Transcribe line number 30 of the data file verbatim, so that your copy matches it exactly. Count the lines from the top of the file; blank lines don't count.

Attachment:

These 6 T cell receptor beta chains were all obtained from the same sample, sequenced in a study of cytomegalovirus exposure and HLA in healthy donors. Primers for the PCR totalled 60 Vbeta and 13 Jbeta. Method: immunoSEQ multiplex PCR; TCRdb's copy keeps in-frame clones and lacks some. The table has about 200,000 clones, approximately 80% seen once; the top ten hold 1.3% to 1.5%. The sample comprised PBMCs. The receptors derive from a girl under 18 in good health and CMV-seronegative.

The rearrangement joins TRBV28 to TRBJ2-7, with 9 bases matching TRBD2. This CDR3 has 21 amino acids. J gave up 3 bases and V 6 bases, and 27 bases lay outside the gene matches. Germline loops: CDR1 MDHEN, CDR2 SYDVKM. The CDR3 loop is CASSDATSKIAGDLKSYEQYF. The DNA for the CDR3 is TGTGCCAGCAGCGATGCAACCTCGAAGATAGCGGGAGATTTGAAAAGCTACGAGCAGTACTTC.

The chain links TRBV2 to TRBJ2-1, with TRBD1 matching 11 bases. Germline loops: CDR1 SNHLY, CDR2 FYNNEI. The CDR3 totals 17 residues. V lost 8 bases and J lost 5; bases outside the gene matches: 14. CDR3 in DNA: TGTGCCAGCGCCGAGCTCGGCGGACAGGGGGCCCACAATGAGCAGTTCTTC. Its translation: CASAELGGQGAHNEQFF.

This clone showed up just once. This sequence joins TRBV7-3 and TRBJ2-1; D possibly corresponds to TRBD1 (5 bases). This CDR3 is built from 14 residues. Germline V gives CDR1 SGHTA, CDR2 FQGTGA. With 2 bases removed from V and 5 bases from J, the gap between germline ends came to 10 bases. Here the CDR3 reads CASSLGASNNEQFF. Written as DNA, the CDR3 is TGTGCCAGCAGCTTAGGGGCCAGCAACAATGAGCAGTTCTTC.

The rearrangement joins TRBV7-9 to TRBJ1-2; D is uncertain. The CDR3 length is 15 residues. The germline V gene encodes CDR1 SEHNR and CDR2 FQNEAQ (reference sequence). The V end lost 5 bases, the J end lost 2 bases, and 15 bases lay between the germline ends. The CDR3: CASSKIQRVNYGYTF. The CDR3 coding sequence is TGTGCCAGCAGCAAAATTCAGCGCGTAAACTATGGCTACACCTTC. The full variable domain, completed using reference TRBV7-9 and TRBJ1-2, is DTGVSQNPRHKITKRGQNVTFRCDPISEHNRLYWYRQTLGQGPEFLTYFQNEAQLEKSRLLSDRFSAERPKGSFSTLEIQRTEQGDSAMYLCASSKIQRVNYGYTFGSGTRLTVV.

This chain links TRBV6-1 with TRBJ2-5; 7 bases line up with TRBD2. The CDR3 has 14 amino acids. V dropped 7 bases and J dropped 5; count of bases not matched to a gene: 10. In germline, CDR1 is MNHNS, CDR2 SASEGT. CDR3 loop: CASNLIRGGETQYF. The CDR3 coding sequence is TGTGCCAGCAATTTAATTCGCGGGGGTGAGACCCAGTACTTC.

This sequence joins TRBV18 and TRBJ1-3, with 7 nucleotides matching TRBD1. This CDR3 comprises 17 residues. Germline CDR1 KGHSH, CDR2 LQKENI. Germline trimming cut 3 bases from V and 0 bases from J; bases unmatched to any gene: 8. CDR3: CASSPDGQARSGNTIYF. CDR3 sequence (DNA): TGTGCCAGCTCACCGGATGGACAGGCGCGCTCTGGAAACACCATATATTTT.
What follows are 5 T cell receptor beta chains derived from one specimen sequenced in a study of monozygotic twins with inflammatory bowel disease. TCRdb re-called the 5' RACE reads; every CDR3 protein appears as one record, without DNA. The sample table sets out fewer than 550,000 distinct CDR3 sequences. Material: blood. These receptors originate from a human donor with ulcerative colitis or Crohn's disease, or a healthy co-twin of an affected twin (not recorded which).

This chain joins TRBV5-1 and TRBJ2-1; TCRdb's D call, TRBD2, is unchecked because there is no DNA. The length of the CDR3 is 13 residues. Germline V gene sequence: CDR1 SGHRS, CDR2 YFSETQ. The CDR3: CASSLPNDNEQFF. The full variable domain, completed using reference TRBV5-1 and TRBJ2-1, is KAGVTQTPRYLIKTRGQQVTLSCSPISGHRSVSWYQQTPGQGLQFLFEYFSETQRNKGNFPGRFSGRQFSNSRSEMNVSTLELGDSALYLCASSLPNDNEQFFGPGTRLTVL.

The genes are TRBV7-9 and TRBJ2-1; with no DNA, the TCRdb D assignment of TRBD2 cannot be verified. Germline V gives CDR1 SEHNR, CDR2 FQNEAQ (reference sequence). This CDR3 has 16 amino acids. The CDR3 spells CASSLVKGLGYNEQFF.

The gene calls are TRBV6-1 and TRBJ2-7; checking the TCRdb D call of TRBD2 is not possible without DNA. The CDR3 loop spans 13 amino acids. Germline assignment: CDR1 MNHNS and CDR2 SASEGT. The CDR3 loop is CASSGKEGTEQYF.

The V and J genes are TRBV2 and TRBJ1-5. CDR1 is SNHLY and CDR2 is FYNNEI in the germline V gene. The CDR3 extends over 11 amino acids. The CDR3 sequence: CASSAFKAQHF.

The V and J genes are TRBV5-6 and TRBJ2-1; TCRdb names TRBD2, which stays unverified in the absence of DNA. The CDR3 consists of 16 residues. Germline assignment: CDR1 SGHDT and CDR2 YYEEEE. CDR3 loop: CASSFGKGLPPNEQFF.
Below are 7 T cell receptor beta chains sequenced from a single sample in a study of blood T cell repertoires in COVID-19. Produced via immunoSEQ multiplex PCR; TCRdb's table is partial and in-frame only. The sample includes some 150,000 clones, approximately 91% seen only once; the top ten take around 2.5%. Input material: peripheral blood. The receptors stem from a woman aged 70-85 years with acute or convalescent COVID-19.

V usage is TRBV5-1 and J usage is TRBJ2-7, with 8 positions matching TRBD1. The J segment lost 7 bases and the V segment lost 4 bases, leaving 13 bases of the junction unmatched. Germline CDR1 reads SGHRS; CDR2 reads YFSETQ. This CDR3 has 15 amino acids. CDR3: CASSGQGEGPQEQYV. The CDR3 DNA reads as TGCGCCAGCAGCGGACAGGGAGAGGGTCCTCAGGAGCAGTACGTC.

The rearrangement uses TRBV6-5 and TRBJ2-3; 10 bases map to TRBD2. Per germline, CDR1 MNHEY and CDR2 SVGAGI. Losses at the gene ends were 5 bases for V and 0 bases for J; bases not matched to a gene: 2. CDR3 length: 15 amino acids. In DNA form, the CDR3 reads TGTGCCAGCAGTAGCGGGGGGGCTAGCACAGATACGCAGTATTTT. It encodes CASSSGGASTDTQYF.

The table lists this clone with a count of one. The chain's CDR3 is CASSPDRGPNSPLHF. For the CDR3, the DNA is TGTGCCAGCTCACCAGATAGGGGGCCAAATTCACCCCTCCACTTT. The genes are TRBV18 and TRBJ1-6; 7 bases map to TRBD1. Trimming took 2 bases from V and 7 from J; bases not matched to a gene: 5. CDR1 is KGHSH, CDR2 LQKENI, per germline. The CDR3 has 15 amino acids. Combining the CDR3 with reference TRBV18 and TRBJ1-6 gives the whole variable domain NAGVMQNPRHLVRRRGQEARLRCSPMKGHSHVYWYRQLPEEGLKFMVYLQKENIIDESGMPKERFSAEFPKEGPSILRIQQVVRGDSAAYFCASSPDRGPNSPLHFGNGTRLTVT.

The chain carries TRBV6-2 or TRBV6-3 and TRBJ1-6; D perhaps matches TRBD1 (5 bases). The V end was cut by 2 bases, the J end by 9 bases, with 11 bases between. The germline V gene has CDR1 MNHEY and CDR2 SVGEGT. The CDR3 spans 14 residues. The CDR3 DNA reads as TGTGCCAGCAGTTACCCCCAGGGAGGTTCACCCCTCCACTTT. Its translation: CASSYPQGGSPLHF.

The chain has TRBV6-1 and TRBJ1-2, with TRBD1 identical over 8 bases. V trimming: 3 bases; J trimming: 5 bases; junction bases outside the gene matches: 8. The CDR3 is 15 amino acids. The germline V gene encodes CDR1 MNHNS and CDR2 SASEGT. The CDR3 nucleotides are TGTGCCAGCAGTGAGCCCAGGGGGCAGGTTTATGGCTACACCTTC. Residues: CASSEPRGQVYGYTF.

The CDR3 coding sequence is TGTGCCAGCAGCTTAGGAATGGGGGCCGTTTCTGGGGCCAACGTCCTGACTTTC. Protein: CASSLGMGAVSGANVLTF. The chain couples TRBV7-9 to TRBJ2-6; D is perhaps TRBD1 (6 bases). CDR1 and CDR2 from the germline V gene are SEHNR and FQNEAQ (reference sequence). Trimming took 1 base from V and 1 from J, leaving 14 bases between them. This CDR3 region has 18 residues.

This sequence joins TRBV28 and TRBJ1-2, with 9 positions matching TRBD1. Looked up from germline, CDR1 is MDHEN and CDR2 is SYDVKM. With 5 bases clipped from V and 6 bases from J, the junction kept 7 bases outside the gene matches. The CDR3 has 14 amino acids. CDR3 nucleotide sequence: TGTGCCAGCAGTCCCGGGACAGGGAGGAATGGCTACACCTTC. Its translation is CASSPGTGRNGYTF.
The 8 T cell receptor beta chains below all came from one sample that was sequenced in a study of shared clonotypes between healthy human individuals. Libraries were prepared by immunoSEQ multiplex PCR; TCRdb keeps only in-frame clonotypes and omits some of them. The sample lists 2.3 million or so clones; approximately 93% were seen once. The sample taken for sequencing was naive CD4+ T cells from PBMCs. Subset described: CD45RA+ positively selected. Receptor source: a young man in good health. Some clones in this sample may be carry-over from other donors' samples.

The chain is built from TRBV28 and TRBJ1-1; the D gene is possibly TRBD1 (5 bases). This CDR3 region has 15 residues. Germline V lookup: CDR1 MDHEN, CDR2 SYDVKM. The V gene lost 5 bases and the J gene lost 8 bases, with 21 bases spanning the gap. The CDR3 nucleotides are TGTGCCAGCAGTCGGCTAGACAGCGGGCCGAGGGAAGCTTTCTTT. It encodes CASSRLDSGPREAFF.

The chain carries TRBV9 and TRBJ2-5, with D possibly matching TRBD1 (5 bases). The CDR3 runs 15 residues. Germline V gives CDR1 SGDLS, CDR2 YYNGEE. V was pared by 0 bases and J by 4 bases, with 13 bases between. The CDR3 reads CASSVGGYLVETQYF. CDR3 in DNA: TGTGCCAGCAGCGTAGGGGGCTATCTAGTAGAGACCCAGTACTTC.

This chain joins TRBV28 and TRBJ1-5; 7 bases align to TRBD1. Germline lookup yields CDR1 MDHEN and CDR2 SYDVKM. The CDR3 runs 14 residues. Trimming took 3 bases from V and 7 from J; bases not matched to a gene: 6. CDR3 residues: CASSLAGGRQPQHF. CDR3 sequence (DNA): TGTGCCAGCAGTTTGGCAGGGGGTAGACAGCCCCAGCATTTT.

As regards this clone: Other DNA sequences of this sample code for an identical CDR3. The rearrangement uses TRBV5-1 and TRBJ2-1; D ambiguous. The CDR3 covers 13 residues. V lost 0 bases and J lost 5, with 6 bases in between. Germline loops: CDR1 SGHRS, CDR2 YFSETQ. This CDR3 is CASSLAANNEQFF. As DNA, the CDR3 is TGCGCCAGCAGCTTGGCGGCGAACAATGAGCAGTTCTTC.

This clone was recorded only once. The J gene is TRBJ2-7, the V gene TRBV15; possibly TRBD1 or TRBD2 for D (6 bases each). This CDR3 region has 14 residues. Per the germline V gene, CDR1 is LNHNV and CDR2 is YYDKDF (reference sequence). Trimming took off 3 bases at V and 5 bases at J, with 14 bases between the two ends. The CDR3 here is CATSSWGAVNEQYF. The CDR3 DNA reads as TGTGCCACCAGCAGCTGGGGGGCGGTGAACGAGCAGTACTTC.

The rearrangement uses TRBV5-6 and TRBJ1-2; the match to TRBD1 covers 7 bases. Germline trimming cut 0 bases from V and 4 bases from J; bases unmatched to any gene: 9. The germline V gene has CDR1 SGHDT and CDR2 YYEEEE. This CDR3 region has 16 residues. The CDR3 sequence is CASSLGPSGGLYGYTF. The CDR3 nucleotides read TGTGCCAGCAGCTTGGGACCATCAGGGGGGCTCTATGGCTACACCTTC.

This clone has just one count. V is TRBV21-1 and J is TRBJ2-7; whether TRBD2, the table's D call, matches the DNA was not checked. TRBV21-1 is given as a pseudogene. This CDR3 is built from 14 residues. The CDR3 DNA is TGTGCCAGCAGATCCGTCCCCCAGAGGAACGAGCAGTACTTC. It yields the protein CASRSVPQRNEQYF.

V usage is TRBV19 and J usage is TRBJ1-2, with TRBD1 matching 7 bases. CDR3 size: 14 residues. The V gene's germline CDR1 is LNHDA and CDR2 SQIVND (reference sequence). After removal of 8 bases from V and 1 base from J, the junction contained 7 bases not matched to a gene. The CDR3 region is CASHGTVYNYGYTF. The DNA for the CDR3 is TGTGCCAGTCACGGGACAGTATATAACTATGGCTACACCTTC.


V usage is TRBV19 and J usage is TRBJ1-2, with TRBD1 matching 7 bases. CDR3 size: 14 residues. The V gene's germline CDR1 is LNHDA and CDR2 SQIVND (reference sequence). After removal of 8 bases from V and 1 base from J, the junction contained 7 bases not matched to a gene. The CDR3 region is CASHGTVYNYGYTF. The DNA for the CDR3 is TGTGCCAGTCACGGGACAGTATATAACTATGGCTACACCTTC.